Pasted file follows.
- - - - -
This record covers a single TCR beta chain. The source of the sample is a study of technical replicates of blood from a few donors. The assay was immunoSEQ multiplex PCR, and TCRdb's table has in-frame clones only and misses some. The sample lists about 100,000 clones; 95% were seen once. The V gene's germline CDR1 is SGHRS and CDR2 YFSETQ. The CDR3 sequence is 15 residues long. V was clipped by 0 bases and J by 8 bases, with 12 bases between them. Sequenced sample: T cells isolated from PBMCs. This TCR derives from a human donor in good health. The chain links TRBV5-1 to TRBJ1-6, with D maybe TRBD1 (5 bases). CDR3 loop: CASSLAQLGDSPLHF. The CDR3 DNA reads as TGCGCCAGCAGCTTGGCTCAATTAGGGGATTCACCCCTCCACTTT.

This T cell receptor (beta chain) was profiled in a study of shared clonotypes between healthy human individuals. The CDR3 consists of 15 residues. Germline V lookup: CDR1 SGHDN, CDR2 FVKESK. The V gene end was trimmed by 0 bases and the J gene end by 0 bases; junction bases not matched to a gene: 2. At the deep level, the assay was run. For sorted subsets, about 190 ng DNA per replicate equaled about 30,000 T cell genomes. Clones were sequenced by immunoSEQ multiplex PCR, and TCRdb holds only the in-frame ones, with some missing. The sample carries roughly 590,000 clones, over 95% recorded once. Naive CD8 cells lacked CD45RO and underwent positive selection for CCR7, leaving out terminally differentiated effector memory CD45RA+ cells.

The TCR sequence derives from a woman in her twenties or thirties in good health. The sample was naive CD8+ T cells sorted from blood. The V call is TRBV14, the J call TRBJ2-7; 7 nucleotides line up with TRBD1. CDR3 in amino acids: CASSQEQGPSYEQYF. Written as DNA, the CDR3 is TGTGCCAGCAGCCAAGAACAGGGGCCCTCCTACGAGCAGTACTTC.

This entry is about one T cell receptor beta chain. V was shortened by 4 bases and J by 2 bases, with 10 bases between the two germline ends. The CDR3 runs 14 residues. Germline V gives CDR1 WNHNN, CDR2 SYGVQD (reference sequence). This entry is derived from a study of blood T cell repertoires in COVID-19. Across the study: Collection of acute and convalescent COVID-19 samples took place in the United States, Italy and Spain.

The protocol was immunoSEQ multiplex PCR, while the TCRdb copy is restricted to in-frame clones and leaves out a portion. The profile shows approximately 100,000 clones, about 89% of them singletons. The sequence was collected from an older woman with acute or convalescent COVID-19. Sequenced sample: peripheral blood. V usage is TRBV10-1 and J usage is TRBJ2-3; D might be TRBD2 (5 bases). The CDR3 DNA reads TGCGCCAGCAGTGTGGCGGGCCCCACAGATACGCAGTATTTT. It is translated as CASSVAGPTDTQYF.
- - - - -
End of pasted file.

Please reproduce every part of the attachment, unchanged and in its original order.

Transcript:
This record covers a single TCR beta chain. The source of the sample is a study of technical replicates of blood from a few donors. The assay was immunoSEQ multiplex PCR, and TCRdb's table has in-frame clones only and misses some. The sample lists about 100,000 clones; 95% were seen once. The V gene's germline CDR1 is SGHRS and CDR2 YFSETQ. The CDR3 sequence is 15 residues long. V was clipped by 0 bases and J by 8 bases, with 12 bases between them. Sequenced sample: T cells isolated from PBMCs. This TCR derives from a human donor in good health. The chain links TRBV5-1 to TRBJ1-6, with D maybe TRBD1 (5 bases). CDR3 loop: CASSLAQLGDSPLHF. The CDR3 DNA reads as TGCGCCAGCAGCTTGGCTCAATTAGGGGATTCACCCCTCCACTTT.

This T cell receptor (beta chain) was profiled in a study of shared clonotypes between healthy human individuals. The CDR3 consists of 15 residues. Germline V lookup: CDR1 SGHDN, CDR2 FVKESK. The V gene end was trimmed by 0 bases and the J gene end by 0 bases; junction bases not matched to a gene: 2. At the deep level, the assay was run. For sorted subsets, about 190 ng DNA per replicate equaled about 30,000 T cell genomes. Clones were sequenced by immunoSEQ multiplex PCR, and TCRdb holds only the in-frame ones, with some missing. The sample carries roughly 590,000 clones, over 95% recorded once. Naive CD8 cells lacked CD45RO and underwent positive selection for CCR7, leaving out terminally differentiated effector memory CD45RA+ cells.

The TCR sequence derives from a woman in her twenties or thirties in good health. The sample was naive CD8+ T cells sorted from blood. The V call is TRBV14, the J call TRBJ2-7; 7 nucleotides line up with TRBD1. CDR3 in amino acids: CASSQEQGPSYEQYF. Written as DNA, the CDR3 is TGTGCCAGCAGCCAAGAACAGGGGCCCTCCTACGAGCAGTACTTC.

This entry is about one T cell receptor beta chain. V was shortened by 4 bases and J by 2 bases, with 10 bases between the two germline ends. The CDR3 runs 14 residues. Germline V gives CDR1 WNHNN, CDR2 SYGVQD (reference sequence). This entry is derived from a study of blood T cell repertoires in COVID-19. Across the study: Collection of acute and convalescent COVID-19 samples took place in the United States, Italy and Spain.

The protocol was immunoSEQ multiplex PCR, while the TCRdb copy is restricted to in-frame clones and leaves out a portion. The profile shows approximately 100,000 clones, about 89% of them singletons. The sequence was collected from an older woman with acute or convalescent COVID-19. Sequenced sample: peripheral blood. V usage is TRBV10-1 and J usage is TRBJ2-3; D might be TRBD2 (5 bases). The CDR3 DNA reads TGCGCCAGCAGTGTGGCGGGCCCCACAGATACGCAGTATTTT. It is translated as CASSVAGPTDTQYF.